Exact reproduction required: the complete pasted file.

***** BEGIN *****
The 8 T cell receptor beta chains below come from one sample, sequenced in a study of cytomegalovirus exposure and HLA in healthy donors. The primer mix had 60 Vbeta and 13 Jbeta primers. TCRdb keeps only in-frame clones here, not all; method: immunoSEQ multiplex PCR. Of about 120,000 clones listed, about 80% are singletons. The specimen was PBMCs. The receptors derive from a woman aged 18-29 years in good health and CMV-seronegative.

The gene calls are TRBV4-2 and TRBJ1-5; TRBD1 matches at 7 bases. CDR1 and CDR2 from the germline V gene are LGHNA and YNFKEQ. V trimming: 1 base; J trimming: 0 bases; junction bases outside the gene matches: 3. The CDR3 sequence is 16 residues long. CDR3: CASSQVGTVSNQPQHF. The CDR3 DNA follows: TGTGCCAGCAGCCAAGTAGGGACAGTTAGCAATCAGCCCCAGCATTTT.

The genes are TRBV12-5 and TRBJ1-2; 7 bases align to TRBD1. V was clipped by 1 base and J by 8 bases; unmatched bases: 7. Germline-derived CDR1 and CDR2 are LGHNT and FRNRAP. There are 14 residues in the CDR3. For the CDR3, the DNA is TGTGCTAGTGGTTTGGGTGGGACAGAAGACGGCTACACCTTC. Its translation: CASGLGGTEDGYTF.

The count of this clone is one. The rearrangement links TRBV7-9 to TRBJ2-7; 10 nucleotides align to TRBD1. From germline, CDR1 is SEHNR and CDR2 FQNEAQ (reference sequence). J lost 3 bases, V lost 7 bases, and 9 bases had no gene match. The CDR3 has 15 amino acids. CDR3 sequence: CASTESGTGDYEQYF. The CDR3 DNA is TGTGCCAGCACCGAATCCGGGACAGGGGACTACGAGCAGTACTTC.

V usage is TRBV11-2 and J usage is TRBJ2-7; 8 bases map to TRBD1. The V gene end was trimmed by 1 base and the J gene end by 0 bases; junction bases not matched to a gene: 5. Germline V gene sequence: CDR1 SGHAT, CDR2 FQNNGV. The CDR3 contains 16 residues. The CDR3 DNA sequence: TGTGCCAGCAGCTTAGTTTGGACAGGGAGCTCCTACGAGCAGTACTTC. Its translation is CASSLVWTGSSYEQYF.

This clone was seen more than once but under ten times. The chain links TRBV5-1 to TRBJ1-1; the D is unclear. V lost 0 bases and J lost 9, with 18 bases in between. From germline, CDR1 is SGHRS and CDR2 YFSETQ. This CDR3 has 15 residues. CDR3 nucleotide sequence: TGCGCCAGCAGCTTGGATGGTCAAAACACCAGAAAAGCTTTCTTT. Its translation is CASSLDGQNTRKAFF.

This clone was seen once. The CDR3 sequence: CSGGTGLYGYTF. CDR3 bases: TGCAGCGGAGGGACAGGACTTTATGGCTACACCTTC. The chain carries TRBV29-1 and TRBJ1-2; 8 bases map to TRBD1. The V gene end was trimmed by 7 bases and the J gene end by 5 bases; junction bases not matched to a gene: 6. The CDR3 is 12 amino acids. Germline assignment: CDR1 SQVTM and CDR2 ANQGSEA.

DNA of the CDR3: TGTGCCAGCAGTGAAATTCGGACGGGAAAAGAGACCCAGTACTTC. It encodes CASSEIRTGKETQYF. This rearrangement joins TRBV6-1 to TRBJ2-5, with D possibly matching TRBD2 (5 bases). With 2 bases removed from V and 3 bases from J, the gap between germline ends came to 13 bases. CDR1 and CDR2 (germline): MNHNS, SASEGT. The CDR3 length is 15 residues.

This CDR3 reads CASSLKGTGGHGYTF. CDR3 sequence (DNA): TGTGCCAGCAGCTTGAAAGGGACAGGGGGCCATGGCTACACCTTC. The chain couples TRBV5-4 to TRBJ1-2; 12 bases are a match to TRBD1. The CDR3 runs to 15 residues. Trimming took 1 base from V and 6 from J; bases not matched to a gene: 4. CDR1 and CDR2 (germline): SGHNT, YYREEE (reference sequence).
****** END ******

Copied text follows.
The 8 T cell receptor beta chains below come from one sample, sequenced in a study of cytomegalovirus exposure and HLA in healthy donors. The primer mix had 60 Vbeta and 13 Jbeta primers. TCRdb keeps only in-frame clones here, not all; method: immunoSEQ multiplex PCR. Of about 120,000 clones listed, about 80% are singletons. The specimen was PBMCs. The receptors derive from a woman aged 18-29 years in good health and CMV-seronegative.

The gene calls are TRBV4-2 and TRBJ1-5; TRBD1 matches at 7 bases. CDR1 and CDR2 from the germline V gene are LGHNA and YNFKEQ. V trimming: 1 base; J trimming: 0 bases; junction bases outside the gene matches: 3. The CDR3 sequence is 16 residues long. CDR3: CASSQVGTVSNQPQHF. The CDR3 DNA follows: TGTGCCAGCAGCCAAGTAGGGACAGTTAGCAATCAGCCCCAGCATTTT.

The genes are TRBV12-5 and TRBJ1-2; 7 bases align to TRBD1. V was clipped by 1 base and J by 8 bases; unmatched bases: 7. Germline-derived CDR1 and CDR2 are LGHNT and FRNRAP. There are 14 residues in the CDR3. For the CDR3, the DNA is TGTGCTAGTGGTTTGGGTGGGACAGAAGACGGCTACACCTTC. Its translation: CASGLGGTEDGYTF.

The count of this clone is one. The rearrangement links TRBV7-9 to TRBJ2-7; 10 nucleotides align to TRBD1. From germline, CDR1 is SEHNR and CDR2 FQNEAQ (reference sequence). J lost 3 bases, V lost 7 bases, and 9 bases had no gene match. The CDR3 has 15 amino acids. CDR3 sequence: CASTESGTGDYEQYF. The CDR3 DNA is TGTGCCAGCACCGAATCCGGGACAGGGGACTACGAGCAGTACTTC.

V usage is TRBV11-2 and J usage is TRBJ2-7; 8 bases map to TRBD1. The V gene end was trimmed by 1 base and the J gene end by 0 bases; junction bases not matched to a gene: 5. Germline V gene sequence: CDR1 SGHAT, CDR2 FQNNGV. The CDR3 contains 16 residues. The CDR3 DNA sequence: TGTGCCAGCAGCTTAGTTTGGACAGGGAGCTCCTACGAGCAGTACTTC. Its translation is CASSLVWTGSSYEQYF.

This clone was seen more than once but under ten times. The chain links TRBV5-1 to TRBJ1-1; the D is unclear. V lost 0 bases and J lost 9, with 18 bases in between. From germline, CDR1 is SGHRS and CDR2 YFSETQ. This CDR3 has 15 residues. CDR3 nucleotide sequence: TGCGCCAGCAGCTTGGATGGTCAAAACACCAGAAAAGCTTTCTTT. Its translation is CASSLDGQNTRKAFF.

This clone was seen once. The CDR3 sequence: CSGGTGLYGYTF. CDR3 bases: TGCAGCGGAGGGACAGGACTTTATGGCTACACCTTC. The chain carries TRBV29-1 and TRBJ1-2; 8 bases map to TRBD1. The V gene end was trimmed by 7 bases and the J gene end by 5 bases; junction bases not matched to a gene: 6. The CDR3 is 12 amino acids. Germline assignment: CDR1 SQVTM and CDR2 ANQGSEA.

DNA of the CDR3: TGTGCCAGCAGTGAAATTCGGACGGGAAAAGAGACCCAGTACTTC. It encodes CASSEIRTGKETQYF. This rearrangement joins TRBV6-1 to TRBJ2-5, with D possibly matching TRBD2 (5 bases). With 2 bases removed from V and 3 bases from J, the gap between germline ends came to 13 bases. CDR1 and CDR2 (germline): MNHNS, SASEGT. The CDR3 length is 15 residues.

This CDR3 reads CASSLKGTGGHGYTF. CDR3 sequence (DNA): TGTGCCAGCAGCTTGAAAGGGACAGGGGGCCATGGCTACACCTTC. The chain couples TRBV5-4 to TRBJ1-2; 12 bases are a match to TRBD1. The CDR3 runs to 15 residues. Trimming took 1 base from V and 6 from J; bases not matched to a gene: 4. CDR1 and CDR2 (germline): SGHNT, YYREEE (reference sequence).